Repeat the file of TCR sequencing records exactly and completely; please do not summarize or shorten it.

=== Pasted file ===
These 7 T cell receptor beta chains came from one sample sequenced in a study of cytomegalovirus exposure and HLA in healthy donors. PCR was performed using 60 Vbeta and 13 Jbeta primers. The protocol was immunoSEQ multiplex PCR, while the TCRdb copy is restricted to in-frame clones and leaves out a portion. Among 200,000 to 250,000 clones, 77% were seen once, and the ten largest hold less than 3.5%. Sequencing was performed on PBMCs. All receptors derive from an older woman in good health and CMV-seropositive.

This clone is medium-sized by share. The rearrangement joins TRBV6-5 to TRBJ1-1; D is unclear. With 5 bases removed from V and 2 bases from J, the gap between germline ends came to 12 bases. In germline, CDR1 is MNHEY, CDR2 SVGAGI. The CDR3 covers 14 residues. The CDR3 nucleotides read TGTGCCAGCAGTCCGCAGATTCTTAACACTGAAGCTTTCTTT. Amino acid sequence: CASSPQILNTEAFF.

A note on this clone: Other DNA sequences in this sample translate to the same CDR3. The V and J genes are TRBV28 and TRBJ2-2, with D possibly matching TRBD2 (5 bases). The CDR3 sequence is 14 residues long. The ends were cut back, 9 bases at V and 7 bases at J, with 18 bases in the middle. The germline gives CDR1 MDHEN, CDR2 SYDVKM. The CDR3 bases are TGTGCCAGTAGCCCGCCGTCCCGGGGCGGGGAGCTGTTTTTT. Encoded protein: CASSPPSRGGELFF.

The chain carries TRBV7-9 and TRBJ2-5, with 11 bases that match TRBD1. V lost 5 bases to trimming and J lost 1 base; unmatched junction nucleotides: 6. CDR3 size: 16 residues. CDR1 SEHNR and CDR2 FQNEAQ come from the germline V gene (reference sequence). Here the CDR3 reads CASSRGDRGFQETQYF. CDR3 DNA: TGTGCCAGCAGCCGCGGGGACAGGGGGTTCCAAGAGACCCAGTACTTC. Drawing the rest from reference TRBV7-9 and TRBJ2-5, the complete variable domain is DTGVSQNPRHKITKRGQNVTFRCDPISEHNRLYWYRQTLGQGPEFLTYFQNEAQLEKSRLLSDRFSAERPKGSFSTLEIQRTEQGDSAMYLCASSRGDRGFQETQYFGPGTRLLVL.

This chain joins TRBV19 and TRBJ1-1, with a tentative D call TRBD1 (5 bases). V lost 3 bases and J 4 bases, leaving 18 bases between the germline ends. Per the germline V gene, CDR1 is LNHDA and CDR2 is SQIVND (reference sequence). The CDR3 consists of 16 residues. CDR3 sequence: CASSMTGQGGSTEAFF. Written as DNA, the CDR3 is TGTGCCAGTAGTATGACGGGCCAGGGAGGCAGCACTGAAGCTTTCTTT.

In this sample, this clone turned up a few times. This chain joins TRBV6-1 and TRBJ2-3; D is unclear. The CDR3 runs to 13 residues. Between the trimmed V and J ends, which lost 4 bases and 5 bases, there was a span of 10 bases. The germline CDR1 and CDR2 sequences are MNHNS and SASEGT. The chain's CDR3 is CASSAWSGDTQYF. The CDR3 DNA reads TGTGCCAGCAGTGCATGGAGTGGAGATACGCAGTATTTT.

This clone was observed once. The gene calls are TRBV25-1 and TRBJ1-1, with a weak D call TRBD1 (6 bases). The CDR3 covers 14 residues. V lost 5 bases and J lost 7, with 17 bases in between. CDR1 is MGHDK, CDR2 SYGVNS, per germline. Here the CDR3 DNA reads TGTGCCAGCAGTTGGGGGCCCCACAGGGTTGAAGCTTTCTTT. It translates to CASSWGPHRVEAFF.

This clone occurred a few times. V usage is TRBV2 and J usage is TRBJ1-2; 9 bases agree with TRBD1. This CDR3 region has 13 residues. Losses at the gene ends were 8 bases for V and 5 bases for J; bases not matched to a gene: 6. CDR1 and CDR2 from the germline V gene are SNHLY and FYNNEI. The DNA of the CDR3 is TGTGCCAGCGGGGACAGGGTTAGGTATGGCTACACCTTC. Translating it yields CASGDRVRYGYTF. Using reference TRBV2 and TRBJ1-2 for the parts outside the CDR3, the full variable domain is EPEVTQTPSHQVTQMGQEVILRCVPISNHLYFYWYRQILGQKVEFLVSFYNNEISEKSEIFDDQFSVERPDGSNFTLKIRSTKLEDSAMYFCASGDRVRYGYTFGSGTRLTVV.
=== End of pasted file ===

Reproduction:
These 7 T cell receptor beta chains came from one sample sequenced in a study of cytomegalovirus exposure and HLA in healthy donors. PCR was performed using 60 Vbeta and 13 Jbeta primers. The protocol was immunoSEQ multiplex PCR, while the TCRdb copy is restricted to in-frame clones and leaves out a portion. Among 200,000 to 250,000 clones, 77% were seen once, and the ten largest hold less than 3.5%. Sequencing was performed on PBMCs. All receptors derive from an older woman in good health and CMV-seropositive.

This clone is medium-sized by share. The rearrangement joins TRBV6-5 to TRBJ1-1; D is unclear. With 5 bases removed from V and 2 bases from J, the gap between germline ends came to 12 bases. In germline, CDR1 is MNHEY, CDR2 SVGAGI. The CDR3 covers 14 residues. The CDR3 nucleotides read TGTGCCAGCAGTCCGCAGATTCTTAACACTGAAGCTTTCTTT. Amino acid sequence: CASSPQILNTEAFF.

A note on this clone: Other DNA sequences in this sample translate to the same CDR3. The V and J genes are TRBV28 and TRBJ2-2, with D possibly matching TRBD2 (5 bases). The CDR3 sequence is 14 residues long. The ends were cut back, 9 bases at V and 7 bases at J, with 18 bases in the middle. The germline gives CDR1 MDHEN, CDR2 SYDVKM. The CDR3 bases are TGTGCCAGTAGCCCGCCGTCCCGGGGCGGGGAGCTGTTTTTT. Encoded protein: CASSPPSRGGELFF.

The chain carries TRBV7-9 and TRBJ2-5, with 11 bases that match TRBD1. V lost 5 bases to trimming and J lost 1 base; unmatched junction nucleotides: 6. CDR3 size: 16 residues. CDR1 SEHNR and CDR2 FQNEAQ come from the germline V gene (reference sequence). Here the CDR3 reads CASSRGDRGFQETQYF. CDR3 DNA: TGTGCCAGCAGCCGCGGGGACAGGGGGTTCCAAGAGACCCAGTACTTC. Drawing the rest from reference TRBV7-9 and TRBJ2-5, the complete variable domain is DTGVSQNPRHKITKRGQNVTFRCDPISEHNRLYWYRQTLGQGPEFLTYFQNEAQLEKSRLLSDRFSAERPKGSFSTLEIQRTEQGDSAMYLCASSRGDRGFQETQYFGPGTRLLVL.

This chain joins TRBV19 and TRBJ1-1, with a tentative D call TRBD1 (5 bases). V lost 3 bases and J 4 bases, leaving 18 bases between the germline ends. Per the germline V gene, CDR1 is LNHDA and CDR2 is SQIVND (reference sequence). The CDR3 consists of 16 residues. CDR3 sequence: CASSMTGQGGSTEAFF. Written as DNA, the CDR3 is TGTGCCAGTAGTATGACGGGCCAGGGAGGCAGCACTGAAGCTTTCTTT.

In this sample, this clone turned up a few times. This chain joins TRBV6-1 and TRBJ2-3; D is unclear. The CDR3 runs to 13 residues. Between the trimmed V and J ends, which lost 4 bases and 5 bases, there was a span of 10 bases. The germline CDR1 and CDR2 sequences are MNHNS and SASEGT. The chain's CDR3 is CASSAWSGDTQYF. The CDR3 DNA reads TGTGCCAGCAGTGCATGGAGTGGAGATACGCAGTATTTT.

This clone was observed once. The gene calls are TRBV25-1 and TRBJ1-1, with a weak D call TRBD1 (6 bases). The CDR3 covers 14 residues. V lost 5 bases and J lost 7, with 17 bases in between. CDR1 is MGHDK, CDR2 SYGVNS, per germline. Here the CDR3 DNA reads TGTGCCAGCAGTTGGGGGCCCCACAGGGTTGAAGCTTTCTTT. It translates to CASSWGPHRVEAFF.

This clone occurred a few times. V usage is TRBV2 and J usage is TRBJ1-2; 9 bases agree with TRBD1. This CDR3 region has 13 residues. Losses at the gene ends were 8 bases for V and 5 bases for J; bases not matched to a gene: 6. CDR1 and CDR2 from the germline V gene are SNHLY and FYNNEI. The DNA of the CDR3 is TGTGCCAGCGGGGACAGGGTTAGGTATGGCTACACCTTC. Translating it yields CASGDRVRYGYTF. Using reference TRBV2 and TRBJ1-2 for the parts outside the CDR3, the full variable domain is EPEVTQTPSHQVTQMGQEVILRCVPISNHLYFYWYRQILGQKVEFLVSFYNNEISEKSEIFDDQFSVERPDGSNFTLKIRSTKLEDSAMYFCASGDRVRYGYTFGSGTRLTVV.